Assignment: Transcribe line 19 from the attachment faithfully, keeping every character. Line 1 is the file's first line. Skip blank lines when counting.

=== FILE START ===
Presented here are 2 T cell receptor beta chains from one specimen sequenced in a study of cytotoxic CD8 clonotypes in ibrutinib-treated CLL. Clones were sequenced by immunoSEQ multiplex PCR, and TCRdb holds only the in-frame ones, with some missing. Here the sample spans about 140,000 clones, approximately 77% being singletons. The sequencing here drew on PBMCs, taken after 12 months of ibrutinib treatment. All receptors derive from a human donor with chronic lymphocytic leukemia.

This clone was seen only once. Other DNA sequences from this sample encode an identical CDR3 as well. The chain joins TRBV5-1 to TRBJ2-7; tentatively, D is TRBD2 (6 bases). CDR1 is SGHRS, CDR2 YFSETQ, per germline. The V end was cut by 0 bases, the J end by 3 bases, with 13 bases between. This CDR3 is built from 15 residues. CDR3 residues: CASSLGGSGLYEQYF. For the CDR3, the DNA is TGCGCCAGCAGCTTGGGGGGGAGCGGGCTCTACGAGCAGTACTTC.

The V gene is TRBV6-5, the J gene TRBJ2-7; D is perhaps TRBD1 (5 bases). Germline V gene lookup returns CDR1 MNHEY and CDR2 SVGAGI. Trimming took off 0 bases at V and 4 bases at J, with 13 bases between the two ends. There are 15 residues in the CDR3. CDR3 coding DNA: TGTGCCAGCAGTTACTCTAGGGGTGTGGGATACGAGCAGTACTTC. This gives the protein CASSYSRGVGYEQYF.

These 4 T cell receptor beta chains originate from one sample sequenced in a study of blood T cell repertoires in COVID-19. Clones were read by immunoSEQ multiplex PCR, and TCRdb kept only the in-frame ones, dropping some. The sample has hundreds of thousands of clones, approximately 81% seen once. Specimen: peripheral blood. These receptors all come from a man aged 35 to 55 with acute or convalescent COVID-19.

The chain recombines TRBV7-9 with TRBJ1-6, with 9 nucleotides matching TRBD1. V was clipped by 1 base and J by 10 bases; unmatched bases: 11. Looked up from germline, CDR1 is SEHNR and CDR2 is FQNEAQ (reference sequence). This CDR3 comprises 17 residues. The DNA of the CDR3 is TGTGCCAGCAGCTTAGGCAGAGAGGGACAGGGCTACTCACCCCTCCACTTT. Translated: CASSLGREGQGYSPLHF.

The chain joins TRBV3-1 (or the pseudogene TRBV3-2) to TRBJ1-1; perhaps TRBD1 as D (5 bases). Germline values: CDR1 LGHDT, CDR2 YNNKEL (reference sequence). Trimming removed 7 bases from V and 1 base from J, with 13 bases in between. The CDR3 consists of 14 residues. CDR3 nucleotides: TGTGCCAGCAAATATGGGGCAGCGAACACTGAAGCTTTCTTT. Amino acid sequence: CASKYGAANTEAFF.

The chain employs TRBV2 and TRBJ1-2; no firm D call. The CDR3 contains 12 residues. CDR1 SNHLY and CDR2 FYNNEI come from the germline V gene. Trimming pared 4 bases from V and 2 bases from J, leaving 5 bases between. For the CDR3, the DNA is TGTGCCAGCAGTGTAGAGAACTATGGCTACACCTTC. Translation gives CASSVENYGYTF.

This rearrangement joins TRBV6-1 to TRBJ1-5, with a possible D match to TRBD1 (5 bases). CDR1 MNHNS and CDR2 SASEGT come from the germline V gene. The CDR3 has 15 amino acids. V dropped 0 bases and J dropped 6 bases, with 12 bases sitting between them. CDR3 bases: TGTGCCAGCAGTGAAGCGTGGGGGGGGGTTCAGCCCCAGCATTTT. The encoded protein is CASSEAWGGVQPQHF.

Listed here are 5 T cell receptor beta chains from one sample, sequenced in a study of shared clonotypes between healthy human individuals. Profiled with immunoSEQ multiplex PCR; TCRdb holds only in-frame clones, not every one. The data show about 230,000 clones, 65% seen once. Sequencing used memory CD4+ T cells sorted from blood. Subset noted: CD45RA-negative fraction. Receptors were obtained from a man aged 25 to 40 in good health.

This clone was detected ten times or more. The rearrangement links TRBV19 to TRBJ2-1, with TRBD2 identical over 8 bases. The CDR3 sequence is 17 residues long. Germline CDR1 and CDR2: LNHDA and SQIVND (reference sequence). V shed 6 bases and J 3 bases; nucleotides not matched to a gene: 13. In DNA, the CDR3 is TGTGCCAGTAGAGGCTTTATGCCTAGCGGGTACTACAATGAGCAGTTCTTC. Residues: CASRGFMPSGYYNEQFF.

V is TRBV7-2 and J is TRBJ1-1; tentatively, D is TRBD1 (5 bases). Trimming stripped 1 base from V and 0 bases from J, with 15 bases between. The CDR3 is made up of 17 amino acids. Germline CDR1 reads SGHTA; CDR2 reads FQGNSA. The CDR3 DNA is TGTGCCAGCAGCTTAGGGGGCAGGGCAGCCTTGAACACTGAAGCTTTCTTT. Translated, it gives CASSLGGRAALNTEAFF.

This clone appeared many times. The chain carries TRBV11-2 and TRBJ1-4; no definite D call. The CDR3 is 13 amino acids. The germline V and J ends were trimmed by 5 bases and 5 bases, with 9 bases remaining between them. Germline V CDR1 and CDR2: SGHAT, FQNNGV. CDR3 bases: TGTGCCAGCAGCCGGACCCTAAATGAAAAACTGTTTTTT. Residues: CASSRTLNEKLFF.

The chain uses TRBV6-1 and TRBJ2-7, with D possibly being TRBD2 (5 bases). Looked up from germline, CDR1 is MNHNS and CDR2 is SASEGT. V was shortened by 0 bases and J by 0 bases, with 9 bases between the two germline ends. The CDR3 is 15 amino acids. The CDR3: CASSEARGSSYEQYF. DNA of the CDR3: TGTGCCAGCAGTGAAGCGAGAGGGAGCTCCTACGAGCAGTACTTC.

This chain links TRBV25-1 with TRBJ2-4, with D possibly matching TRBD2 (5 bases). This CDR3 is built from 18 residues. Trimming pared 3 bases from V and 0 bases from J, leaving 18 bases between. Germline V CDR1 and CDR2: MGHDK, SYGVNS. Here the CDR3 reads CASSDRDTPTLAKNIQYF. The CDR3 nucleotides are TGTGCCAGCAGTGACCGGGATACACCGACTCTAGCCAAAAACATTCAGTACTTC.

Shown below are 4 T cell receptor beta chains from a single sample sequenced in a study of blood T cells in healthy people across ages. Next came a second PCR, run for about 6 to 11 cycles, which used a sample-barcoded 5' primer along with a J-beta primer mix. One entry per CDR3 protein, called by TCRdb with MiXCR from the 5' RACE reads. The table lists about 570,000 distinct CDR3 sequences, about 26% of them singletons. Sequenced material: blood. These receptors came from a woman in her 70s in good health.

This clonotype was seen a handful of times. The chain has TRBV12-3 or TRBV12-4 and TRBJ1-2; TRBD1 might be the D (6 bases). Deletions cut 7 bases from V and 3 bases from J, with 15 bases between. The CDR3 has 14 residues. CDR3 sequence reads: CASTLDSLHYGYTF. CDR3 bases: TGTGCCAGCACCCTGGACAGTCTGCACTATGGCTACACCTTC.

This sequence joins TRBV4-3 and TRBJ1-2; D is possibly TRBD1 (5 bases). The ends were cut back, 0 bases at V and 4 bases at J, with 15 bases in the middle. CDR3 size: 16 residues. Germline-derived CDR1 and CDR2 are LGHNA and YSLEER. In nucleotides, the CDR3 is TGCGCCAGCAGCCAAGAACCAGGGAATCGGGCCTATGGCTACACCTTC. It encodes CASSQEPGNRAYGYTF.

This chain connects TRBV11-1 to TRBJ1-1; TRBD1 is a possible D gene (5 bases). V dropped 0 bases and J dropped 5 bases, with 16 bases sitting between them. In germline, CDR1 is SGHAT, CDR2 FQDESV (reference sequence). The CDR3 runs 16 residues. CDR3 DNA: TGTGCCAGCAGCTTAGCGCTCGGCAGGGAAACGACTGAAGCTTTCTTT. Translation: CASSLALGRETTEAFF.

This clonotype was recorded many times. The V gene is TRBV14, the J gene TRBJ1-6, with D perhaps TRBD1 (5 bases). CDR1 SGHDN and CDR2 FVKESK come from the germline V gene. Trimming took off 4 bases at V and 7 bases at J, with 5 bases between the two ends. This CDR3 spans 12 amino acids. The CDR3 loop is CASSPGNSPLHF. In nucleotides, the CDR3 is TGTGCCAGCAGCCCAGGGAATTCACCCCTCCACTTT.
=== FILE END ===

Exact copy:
This clonotype was recorded many times. The V gene is TRBV14, the J gene TRBJ1-6, with D perhaps TRBD1 (5 bases). CDR1 SGHDN and CDR2 FVKESK come from the germline V gene. Trimming took off 4 bases at V and 7 bases at J, with 5 bases between the two ends. This CDR3 spans 12 amino acids. The CDR3 loop is CASSPGNSPLHF. In nucleotides, the CDR3 is TGTGCCAGCAGCCCAGGGAATTCACCCCTCCACTTT.